Again, I'll try to explain more later, but all I can say is that earlier today I was thinking about the future and the thought came in (as it almost always does)... "What about "the incident"? What if it's found out and everyone thinks horrible things about me?

I've fought those questions now for years. I had finally gotten to the place where I accepted that it didn't matter because the people who loved me would know that it wasn't true.

But the problem with that is... what if it was true? What if it was worse than I thought? What if my perspective was so messed up due to my mental health issues that they were right? Then the argument about truth was no longer valid.

For the first time in the many, many, many times I've had that thought and then those questions and all of the incredible anxiety and fear that accompanied them, I recognized what I actually needed to know. 

It really felt like this concept dropped straight into my spirit: It doesn't matter. Not because the people who know and love me also don't believe it's true, but because I'm not that person anymore. I don't think I was the person they thought I was then, but even if I was, I'm not that person anymore.

All this is the past. Just like I wouldn't hold judgment against a friend who has made mistakes, even really major ones, I can't hold it against myself.

I'm finally free.

Tuesday, February 7, 2023

My Introduction at a Pathfinders Meeting

This new group of women that I got to meet today are all P.O.N.F - Paralyzed, Overwhelmed, Fearful, and Needy. In fact, that's why we were all there, including the leader. 

I suggest that we call ourselves the PONF Pathfinder People. (Try to say that 3 times fast!)

When I saw the question in our workbook that we addressed as we introduced ourselves, "Do you feel overwhelmed, paralyzed, or needy?" (we added 'fearful' during the session), my answer was, "Yes!" There was no "or" about it.

My life defines PONF... and during introductions was one of those times it showed its ugly head.

The leader of the group, a friend of mine, knew how much I was struggling. When it was my turn to introduce myself, she offered to do so for me. However, I knew she would tell the highlight reel of where I am and I wanted to share where I really am.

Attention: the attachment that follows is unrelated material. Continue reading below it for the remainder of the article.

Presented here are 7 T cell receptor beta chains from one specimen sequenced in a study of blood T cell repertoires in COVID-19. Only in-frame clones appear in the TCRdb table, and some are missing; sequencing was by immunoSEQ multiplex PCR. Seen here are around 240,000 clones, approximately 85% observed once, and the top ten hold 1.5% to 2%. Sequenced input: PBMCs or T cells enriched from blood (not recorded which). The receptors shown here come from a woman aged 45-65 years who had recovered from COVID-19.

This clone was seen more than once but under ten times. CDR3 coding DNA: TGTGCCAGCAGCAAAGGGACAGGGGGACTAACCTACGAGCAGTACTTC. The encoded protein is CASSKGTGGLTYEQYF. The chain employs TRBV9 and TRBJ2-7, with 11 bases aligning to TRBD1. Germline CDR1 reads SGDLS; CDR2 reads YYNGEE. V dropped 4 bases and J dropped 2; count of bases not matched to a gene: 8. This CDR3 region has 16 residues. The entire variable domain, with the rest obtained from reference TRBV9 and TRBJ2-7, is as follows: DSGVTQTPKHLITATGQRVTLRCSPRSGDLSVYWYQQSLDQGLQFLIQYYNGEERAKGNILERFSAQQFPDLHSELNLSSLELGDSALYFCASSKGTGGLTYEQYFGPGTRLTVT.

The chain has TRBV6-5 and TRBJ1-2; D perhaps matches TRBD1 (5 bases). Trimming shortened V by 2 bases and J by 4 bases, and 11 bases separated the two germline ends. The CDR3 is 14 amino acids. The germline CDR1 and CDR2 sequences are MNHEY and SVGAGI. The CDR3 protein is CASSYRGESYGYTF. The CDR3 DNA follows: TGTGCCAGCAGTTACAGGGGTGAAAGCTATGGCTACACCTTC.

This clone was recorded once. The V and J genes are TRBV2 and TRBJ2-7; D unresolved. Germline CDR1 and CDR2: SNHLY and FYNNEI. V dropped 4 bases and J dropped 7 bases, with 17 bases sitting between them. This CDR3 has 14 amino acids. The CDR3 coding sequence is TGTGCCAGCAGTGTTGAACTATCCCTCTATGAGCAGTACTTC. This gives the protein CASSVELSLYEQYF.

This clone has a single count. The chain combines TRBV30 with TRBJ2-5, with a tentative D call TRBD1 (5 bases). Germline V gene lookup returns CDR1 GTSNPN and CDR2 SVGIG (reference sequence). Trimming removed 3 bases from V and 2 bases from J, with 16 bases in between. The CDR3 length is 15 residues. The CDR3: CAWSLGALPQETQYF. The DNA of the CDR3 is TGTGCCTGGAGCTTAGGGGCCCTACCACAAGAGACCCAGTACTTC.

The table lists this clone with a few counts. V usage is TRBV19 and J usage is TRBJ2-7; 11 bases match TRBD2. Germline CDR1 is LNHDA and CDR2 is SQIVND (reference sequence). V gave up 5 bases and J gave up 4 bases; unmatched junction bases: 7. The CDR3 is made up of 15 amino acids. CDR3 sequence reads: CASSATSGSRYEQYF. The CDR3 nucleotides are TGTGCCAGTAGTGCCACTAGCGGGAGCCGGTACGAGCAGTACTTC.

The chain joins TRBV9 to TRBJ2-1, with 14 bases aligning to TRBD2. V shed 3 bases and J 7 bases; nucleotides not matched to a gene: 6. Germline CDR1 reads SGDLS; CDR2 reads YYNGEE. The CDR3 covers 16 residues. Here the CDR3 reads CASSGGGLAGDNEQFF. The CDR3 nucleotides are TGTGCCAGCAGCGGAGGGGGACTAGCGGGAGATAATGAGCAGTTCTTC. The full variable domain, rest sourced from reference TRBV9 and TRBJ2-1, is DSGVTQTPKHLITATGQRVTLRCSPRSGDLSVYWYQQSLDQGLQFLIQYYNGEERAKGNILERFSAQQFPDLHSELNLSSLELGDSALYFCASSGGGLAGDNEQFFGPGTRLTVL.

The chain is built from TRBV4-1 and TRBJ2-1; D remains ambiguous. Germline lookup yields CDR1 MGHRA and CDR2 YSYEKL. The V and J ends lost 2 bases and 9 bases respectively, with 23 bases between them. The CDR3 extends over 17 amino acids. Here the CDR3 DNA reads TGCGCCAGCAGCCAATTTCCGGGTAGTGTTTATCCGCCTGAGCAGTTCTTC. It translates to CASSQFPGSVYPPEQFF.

I tried.

Really, I did. 

But I had been shaking more and more from nerves as my turn got closer and closer... when I started to share, tears started to flow instead of words. 

I ended up taking the leader up on her kind offer... but I had been correct. She said some of the great things I have accomplished. She did mention a little of why I was having a hard time, but of course, it's rare to share someone else's struggles for them - it's just not done.

Anyway, when I asked her to share for me, I also asked if I could write out what I really am feeling today. 

I had planned to email this directly to the group members but it's been a while since I have included a synopsis of who and where I am here... so why not post it for those few who read this blog?

Let's see... where to start?

Easy facts first.

I'm married - for four months now. It's my second marriage and my husband's first. His family was absolutely positive that he was never going to marry - and after five years of dating, I was sure they were right. 

They were wrong.

Side note... I'll try not to make this too long (...and everyone reading this says in unison, "Too late!") so for some aspects of my life, I'll provide links to those who may have the time and desire to find out more.

First link: a cute story I wrote about when we first started dating -

Back to the facts (these aren't quite as "easy")...

My husband has multiple mental and physical issues (but not as many as the rest of us in the family do). Not long after we first started dating, he was in and out of hospitals for several months. I took care of him throughout that time (when I wasn't working my part-time job. that is... my freelance work was moved aside for the time). 

He was eventually diagnosed with a rare auto-immune disease called Stills Disease. He does okay most of the time, when he's not having a flare-up, that is. (By the way, he's having a flare-up now).

I have one daughter who is now 23 and living with her fiance'. She has multiple mental and physical issues and had to drop out of college and is still unemployed two years later due to them. (This will be a recurring theme.)

They aren't planning to have kids but I have a plethora of grand-dogs, grand-cats, and grand-rats.

Second link: a plea I wrote to the teaching profession about kids like her -

My husband and I live with my parents, who have multiple mental and physical issues. In fact, my mom is in the ER, even as I write this, because of falling in the garage and hitting her head. I talked to her earlier and she told me to wait at home instead of with her. As there's nothing I can do there and I have a webinar I have to cover soon, for once I took her up on it - but I'm keeping in contact with her in case that changes and she needs me there.

Third link: some information about simply a few of my mom's issues -

About me - I have multiple mental and physical issues. My social anxiety disorder, combined with the low cycle (depressive cycle) I'm in currently due to my bipolar, type 2 is the main reason I couldn't introduce myself in person today.

I also deal with multiple other physical and mental issues and am currently also experiencing a flare-up with one of them - fibromyalgia.

Fourth link: a somewhat in-depth essay about these issues, at least those diagnosed before July 2019 (several have been added since) -